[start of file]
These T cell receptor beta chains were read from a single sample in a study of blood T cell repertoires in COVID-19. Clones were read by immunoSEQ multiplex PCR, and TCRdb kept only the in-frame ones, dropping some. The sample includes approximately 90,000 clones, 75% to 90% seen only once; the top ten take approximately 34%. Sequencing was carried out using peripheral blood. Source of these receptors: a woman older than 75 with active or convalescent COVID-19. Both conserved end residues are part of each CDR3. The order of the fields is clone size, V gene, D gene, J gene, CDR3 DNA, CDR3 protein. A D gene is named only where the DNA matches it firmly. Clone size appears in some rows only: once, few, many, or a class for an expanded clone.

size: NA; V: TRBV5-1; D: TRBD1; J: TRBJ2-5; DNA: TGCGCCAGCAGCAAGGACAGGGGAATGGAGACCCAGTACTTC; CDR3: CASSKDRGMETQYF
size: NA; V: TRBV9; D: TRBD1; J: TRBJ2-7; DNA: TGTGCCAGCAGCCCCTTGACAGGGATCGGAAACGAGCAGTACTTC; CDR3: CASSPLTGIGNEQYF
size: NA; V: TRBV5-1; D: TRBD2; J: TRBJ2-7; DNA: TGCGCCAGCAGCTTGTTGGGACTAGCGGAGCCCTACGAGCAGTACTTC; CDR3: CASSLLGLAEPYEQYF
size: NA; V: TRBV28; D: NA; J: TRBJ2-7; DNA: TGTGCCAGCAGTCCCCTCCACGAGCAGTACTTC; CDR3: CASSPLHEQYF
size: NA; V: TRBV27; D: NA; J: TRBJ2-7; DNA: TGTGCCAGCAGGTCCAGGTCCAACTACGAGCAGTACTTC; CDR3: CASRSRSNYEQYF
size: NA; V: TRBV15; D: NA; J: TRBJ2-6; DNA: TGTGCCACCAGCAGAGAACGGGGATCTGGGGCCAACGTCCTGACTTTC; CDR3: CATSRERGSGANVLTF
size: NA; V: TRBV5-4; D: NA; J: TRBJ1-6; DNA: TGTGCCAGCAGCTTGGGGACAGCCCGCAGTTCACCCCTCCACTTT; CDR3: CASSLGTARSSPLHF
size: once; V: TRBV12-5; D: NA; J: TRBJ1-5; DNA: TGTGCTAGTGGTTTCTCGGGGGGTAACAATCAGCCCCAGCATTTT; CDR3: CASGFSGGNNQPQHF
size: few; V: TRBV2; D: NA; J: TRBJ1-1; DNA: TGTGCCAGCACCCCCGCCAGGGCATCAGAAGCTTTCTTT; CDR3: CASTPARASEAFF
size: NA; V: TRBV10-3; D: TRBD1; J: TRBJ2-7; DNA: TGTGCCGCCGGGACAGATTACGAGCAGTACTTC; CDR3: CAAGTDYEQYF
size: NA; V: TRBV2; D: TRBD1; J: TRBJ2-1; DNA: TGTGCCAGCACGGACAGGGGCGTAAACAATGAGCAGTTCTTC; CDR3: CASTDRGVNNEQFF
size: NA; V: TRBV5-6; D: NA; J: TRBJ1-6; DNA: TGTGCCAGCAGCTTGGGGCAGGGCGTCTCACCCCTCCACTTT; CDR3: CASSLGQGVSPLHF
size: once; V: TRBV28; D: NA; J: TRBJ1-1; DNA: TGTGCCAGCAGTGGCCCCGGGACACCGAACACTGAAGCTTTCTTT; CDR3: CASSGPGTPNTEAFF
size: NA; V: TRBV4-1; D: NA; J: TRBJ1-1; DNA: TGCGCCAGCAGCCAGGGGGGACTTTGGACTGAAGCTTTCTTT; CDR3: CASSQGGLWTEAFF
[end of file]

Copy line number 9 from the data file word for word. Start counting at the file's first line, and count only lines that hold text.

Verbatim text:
size: once; V: TRBV12-5; D: NA; J: TRBJ1-5; DNA: TGTGCTAGTGGTTTCTCGGGGGGTAACAATCAGCCCCAGCATTTT; CDR3: CASGFSGGNNQPQHF